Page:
Rush University Medical Center Volunteer

July 12, 2022
The Truth Behind Age-Old Myths

'Tis the season for giving — and giving back. A great many people volunteer their time during the holidays, from serving hot meals at soup kitchens to delivering gift baskets for needy families.

If you've ever volunteered, you know how good it feels to help others.

Just ask longtime Rush volunteer Pat Dineen. Friends call Dineen the Energizer bunny because she wears a pink jacket and keeps going and going … and going.

The spry Dineen, who is in her 80s, welcomes each day at Rush with boundless enthusiasm. Whether she's preparing patient information packets or telling corny jokes to patients awaiting hip replacements, she finds deep satisfaction in her work at Rush.

"Every morning I wake up and am grateful for another beautiful day and for the chance to help people through volunteering, " she says.

And research shows that volunteering isn't just good for Dineen's sense of well-being; it's good for her health. The Health Benefits of Volunteering: A Review of Recent Research, compiled by the Corporation for National and Community Service, summarizes findings of multiple studies looking at the relationship between health and volunteering.

These findings consistently demonstrated a connection between volunteering and good health, including greater longevity, lower rates of depression, a lower incidence of heart disease and higher functional ability (the actual or potential ability to perform normal activities, often gauged by assessing the ability to perform activities of daily living).

Volunteering and older adults: a bigger health bonus

Age could be a factor with regard to the positive effects of volunteering, with one study finding that volunteering among adults 60 and older provided physical and mental health benefits that were not found in midlife adults who volunteered.

The reason? Younger volunteers may not get as big of a health bonus by volunteering because it's often done out of a sense of obligation (e.g., putting in time at their children's school), whereas older adults are looking for more purposeful roles in their communities when volunteering.

And research has shown that having a sense of purpose in life carries health benefits. According to a study led by Patricia Boyle, PhD, a neuropsychologist at the Rush Alzheimer's Disease Center, possessing a greater purpose in life is associated with lower mortality rates among older adults.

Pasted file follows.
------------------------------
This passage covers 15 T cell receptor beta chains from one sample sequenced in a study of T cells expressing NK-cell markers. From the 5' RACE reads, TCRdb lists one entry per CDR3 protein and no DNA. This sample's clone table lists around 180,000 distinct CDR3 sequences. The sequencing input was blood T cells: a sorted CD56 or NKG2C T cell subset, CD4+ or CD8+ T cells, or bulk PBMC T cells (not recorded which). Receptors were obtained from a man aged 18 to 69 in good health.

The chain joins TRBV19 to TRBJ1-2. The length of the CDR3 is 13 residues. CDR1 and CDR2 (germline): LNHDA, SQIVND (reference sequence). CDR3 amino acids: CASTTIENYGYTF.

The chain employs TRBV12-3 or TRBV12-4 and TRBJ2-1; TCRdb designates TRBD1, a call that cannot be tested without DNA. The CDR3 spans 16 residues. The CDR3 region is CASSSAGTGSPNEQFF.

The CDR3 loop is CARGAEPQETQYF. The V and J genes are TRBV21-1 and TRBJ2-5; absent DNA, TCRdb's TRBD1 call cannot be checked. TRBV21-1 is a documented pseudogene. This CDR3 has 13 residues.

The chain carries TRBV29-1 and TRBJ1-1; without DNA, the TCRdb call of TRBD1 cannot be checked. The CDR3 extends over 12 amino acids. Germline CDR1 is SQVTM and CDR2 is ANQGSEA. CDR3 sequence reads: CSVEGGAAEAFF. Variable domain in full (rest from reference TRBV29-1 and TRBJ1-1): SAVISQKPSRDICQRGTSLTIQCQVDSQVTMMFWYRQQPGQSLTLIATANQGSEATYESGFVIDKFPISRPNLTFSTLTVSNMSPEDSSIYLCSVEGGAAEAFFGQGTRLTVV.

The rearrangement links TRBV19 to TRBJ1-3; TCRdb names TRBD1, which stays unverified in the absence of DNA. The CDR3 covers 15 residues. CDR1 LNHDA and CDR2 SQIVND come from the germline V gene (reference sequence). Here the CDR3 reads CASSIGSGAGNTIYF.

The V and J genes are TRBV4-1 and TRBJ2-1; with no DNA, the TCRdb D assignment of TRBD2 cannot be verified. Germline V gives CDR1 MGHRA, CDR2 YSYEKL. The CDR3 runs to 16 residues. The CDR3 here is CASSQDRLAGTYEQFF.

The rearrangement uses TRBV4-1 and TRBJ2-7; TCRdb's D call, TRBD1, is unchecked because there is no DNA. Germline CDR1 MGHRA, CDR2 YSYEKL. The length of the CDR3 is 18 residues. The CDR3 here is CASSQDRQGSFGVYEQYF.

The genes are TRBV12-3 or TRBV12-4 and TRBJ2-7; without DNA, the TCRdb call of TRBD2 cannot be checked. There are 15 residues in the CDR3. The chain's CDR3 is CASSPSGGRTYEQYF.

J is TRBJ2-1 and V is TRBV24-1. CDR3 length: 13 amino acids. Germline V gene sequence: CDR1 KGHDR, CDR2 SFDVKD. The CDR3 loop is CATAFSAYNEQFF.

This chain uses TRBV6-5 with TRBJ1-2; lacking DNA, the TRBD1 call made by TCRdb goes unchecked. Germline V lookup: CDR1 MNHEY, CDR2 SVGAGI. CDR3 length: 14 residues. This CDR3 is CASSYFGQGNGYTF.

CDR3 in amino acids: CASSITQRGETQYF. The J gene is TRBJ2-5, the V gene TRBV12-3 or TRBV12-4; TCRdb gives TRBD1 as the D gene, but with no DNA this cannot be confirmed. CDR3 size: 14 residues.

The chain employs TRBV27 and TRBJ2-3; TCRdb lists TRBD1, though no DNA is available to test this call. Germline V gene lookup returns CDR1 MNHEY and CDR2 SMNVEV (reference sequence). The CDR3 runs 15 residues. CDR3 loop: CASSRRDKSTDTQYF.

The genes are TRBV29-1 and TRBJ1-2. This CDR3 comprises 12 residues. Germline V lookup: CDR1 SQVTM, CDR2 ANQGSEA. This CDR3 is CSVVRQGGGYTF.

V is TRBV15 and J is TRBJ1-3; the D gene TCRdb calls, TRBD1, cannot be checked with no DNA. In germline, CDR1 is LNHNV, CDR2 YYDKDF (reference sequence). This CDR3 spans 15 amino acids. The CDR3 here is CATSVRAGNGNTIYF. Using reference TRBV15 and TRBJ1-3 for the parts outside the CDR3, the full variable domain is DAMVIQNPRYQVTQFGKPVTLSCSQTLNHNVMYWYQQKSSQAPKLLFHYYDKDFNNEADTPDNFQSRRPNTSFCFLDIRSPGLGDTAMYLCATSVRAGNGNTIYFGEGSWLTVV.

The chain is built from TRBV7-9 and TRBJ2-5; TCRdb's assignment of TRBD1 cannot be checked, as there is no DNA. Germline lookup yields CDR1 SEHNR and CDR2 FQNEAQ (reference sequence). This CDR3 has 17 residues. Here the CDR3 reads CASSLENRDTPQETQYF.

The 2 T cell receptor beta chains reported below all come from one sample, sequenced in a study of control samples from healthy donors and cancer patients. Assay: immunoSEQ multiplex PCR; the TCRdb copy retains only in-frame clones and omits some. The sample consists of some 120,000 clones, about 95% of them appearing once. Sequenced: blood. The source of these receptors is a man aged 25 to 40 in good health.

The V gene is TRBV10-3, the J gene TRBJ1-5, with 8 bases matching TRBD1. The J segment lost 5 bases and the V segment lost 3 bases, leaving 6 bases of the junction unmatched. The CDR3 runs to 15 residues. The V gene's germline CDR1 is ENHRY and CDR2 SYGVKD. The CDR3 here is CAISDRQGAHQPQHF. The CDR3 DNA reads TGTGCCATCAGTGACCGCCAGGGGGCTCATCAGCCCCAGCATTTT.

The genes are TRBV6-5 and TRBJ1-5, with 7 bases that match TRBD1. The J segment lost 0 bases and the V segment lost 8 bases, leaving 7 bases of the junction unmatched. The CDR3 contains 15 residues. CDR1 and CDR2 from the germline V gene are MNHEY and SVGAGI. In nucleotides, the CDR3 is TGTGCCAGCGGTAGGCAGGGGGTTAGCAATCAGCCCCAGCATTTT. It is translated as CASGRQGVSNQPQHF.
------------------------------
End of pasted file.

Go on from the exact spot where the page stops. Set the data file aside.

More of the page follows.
The study, published in Psychosomatic Medicine, found that a person with high purpose in life, one who derives meaning from life's experiences and possesses a sense of intentionality and goal directedness, was about half as likely to die during the study's five-year follow-up period than a person who lacked a high purpose.

"Volunteering provides many older people with a deep sense of meaning, " says Boyle. "Working toward a goal and feeling like you are making a contribution to society likely increases one's sense of purpose in life, which we have found contributes to successful aging."

Why being a do-gooder is good for you

Here are some findings cited in The Health Benefits of Volunteering: A Review of Recent Research:

  • People with chronic pain experienced a reduction in pain intensity and less disability when they started to work as peer volunteers for others suffering from chronic pain.
  • Those who volunteered reported higher levels of happiness, life satisfaction, self-esteem, a sense of control over life and physical health, as well as lower levels of depression.
  • When it comes to volunteering and health benefits, however, there are limits. To get the health perks of volunteering, researchers have identified a volunteering threshold of one to two hours a week per year; beyond that, there are no additional health benefits.

So this holiday season, why not take your cue from the ageless Pat Dineen, who celebrated her 10th year of volunteering at Rush in 2012: Get out and explore the volunteer opportunities in your community.

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Vincent Traynelis, MD | Rush University Medical Center
Vincent Traynelis, MD | Rush University Medical Center
Christopher Coogan, MD | Rush University Medical Center
Christopher Coogan, MD | Rush University Medical Center
Michael Brown, MD | Rush University Medical Center
Michael Brown, MD | Rush University Medical Center
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